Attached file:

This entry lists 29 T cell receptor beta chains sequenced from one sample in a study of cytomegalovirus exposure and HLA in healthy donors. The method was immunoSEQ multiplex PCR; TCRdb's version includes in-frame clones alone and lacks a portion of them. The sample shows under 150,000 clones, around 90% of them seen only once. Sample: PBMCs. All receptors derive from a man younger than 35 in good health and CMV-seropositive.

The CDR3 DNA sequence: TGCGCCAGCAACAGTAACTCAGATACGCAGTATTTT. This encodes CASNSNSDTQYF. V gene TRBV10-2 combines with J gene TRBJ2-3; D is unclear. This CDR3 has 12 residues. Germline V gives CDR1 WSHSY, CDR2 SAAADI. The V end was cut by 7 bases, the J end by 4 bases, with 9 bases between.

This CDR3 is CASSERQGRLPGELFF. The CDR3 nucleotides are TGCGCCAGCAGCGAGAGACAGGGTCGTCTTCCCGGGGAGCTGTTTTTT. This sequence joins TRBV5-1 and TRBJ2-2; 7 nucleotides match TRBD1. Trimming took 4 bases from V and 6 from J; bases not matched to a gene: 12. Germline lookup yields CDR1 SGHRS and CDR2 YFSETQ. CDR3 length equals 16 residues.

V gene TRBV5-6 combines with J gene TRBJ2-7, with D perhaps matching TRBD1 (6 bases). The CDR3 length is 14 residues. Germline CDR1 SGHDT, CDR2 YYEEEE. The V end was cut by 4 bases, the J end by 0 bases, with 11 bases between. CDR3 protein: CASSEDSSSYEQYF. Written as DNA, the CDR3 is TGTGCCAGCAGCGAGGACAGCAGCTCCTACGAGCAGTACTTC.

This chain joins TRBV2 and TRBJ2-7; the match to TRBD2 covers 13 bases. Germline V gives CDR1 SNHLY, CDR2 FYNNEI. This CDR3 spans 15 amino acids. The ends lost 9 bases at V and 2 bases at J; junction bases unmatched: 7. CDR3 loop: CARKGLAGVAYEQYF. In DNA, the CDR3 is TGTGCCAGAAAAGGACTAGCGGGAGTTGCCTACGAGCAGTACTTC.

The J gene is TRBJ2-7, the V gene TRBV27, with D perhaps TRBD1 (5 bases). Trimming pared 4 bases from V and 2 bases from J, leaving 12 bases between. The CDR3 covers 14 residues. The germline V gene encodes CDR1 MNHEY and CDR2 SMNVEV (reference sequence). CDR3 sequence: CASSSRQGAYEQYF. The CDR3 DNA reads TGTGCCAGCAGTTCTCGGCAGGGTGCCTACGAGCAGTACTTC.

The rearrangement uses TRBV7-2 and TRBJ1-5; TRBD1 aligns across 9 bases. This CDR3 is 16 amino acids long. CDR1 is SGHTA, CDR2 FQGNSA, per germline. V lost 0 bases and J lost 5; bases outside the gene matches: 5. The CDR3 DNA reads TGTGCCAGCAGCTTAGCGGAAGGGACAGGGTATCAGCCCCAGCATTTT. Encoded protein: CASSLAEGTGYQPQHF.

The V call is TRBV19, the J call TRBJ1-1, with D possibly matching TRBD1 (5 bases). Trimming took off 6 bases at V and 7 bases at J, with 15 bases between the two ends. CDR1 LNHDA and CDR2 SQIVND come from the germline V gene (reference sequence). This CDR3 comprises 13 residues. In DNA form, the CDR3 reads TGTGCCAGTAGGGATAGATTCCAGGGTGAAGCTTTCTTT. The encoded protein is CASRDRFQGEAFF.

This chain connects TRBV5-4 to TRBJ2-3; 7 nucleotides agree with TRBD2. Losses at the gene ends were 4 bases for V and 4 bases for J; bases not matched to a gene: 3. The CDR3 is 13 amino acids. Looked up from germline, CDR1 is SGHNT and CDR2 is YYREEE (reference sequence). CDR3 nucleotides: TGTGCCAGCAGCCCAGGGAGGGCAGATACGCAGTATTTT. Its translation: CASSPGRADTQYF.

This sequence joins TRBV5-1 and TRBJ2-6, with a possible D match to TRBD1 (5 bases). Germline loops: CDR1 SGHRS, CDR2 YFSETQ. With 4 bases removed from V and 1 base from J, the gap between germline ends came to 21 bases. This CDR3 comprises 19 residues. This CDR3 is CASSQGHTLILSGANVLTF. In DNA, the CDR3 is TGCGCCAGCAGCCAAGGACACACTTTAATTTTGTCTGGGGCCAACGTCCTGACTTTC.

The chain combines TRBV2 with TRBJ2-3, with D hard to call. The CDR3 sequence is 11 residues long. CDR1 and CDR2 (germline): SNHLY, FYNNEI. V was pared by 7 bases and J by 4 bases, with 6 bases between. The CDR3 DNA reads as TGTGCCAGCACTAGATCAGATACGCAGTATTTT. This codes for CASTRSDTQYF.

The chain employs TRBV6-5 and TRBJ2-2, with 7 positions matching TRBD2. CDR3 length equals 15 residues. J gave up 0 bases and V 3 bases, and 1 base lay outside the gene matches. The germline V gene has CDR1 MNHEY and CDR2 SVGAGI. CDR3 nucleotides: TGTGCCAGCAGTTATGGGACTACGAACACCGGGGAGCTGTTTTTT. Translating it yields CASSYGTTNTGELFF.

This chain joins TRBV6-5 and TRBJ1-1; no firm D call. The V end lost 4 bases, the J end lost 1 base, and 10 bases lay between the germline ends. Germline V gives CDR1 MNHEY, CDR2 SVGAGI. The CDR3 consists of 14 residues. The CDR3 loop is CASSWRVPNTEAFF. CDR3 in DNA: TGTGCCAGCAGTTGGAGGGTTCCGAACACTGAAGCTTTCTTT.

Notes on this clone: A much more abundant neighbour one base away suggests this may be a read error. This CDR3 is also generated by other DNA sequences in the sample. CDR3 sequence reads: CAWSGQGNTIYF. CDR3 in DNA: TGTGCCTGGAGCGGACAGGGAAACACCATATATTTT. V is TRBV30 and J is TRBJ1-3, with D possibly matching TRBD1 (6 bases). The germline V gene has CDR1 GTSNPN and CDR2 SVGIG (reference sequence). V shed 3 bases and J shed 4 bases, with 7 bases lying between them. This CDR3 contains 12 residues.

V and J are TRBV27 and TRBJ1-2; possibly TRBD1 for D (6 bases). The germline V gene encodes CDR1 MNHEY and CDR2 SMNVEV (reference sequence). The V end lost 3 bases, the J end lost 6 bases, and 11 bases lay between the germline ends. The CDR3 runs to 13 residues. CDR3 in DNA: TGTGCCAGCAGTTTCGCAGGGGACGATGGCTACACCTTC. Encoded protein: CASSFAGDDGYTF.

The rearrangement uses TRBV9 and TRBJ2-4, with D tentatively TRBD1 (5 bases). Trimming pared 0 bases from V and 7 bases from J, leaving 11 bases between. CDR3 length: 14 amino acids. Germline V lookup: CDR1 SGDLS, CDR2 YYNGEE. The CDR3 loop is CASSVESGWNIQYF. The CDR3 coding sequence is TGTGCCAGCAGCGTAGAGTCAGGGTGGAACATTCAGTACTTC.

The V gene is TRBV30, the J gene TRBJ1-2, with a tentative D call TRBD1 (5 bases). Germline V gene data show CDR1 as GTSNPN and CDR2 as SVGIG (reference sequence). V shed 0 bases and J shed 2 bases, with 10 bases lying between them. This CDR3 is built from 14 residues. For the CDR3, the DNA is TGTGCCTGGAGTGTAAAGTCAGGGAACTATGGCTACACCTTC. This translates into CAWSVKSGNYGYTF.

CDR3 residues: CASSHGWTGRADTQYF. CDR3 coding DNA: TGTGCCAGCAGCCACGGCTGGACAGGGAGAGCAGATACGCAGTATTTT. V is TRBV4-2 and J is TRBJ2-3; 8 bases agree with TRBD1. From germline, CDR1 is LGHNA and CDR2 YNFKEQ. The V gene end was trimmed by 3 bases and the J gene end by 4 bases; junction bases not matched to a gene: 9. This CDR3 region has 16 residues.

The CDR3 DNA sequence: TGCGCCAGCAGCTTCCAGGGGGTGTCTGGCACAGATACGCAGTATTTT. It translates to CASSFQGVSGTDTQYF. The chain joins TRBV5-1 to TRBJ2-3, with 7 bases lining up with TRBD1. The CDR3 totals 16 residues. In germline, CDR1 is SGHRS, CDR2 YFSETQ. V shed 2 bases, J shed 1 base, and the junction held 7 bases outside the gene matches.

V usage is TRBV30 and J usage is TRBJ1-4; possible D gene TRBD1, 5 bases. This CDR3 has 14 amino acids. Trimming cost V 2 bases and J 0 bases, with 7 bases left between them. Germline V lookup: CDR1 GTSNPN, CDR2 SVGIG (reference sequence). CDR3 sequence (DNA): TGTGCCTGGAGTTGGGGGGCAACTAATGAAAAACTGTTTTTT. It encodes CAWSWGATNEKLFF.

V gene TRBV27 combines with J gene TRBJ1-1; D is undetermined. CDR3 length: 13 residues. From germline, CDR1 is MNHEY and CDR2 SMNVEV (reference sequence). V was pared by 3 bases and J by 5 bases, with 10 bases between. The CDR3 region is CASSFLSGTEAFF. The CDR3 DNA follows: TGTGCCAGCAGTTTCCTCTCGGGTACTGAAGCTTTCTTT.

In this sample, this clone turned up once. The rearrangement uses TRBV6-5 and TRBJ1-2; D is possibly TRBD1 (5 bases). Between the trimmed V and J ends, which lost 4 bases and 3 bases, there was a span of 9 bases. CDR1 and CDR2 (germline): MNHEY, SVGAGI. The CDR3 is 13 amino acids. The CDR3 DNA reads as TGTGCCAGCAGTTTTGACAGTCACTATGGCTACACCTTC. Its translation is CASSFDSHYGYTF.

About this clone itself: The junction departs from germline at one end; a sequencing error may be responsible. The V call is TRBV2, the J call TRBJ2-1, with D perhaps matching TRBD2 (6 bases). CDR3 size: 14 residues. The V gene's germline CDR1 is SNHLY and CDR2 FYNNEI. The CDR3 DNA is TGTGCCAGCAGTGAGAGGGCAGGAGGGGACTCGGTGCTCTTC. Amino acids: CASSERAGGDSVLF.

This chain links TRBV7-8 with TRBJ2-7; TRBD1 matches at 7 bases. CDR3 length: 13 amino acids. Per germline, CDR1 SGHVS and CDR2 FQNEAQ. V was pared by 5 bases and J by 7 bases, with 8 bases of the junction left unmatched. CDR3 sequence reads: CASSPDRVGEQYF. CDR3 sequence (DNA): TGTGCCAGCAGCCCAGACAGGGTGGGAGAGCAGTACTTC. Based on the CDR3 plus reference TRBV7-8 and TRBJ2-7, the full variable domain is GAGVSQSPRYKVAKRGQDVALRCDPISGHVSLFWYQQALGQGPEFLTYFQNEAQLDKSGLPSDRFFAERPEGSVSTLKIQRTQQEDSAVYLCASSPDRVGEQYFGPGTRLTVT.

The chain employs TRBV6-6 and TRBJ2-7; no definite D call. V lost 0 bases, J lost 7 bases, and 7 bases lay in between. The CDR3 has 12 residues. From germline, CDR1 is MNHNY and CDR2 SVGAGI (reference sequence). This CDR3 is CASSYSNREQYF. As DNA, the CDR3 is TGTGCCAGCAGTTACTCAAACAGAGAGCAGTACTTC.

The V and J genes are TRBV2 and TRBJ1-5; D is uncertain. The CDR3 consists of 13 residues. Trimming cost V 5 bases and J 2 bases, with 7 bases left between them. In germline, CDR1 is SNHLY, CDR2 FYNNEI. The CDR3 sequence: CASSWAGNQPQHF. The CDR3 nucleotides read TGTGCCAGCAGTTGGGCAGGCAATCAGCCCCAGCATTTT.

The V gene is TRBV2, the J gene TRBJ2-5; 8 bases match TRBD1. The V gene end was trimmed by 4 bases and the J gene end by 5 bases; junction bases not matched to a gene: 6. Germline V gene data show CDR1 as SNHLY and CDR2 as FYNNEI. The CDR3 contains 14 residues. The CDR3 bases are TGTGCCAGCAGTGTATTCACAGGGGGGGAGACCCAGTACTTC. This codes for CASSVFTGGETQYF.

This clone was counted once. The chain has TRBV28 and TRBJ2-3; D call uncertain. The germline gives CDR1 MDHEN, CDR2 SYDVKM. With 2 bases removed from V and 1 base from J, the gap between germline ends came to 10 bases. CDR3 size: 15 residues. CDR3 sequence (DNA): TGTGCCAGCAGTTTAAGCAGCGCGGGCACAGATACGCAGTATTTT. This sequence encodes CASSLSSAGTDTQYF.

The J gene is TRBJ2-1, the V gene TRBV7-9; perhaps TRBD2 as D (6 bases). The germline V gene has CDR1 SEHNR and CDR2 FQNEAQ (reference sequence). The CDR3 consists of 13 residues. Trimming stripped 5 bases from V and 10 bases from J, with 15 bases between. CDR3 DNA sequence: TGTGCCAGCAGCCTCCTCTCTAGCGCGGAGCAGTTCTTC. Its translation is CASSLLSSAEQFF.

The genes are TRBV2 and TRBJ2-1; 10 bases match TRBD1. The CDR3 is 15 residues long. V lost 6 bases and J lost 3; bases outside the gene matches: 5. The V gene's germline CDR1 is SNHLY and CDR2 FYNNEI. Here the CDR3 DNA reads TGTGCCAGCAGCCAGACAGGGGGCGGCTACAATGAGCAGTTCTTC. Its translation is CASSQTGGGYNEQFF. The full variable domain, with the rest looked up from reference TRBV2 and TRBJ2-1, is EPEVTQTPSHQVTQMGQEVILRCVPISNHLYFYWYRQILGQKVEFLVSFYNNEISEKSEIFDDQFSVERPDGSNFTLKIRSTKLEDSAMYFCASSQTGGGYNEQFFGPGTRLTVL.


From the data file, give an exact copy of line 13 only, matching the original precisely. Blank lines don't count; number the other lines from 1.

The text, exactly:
This chain joins TRBV6-5 and TRBJ1-1; no firm D call. The V end lost 4 bases, the J end lost 1 base, and 10 bases lay between the germline ends. Germline V gives CDR1 MNHEY, CDR2 SVGAGI. The CDR3 consists of 14 residues. The CDR3 loop is CASSWRVPNTEAFF. CDR3 in DNA: TGTGCCAGCAGTTGGAGGGTTCCGAACACTGAAGCTTTCTTT.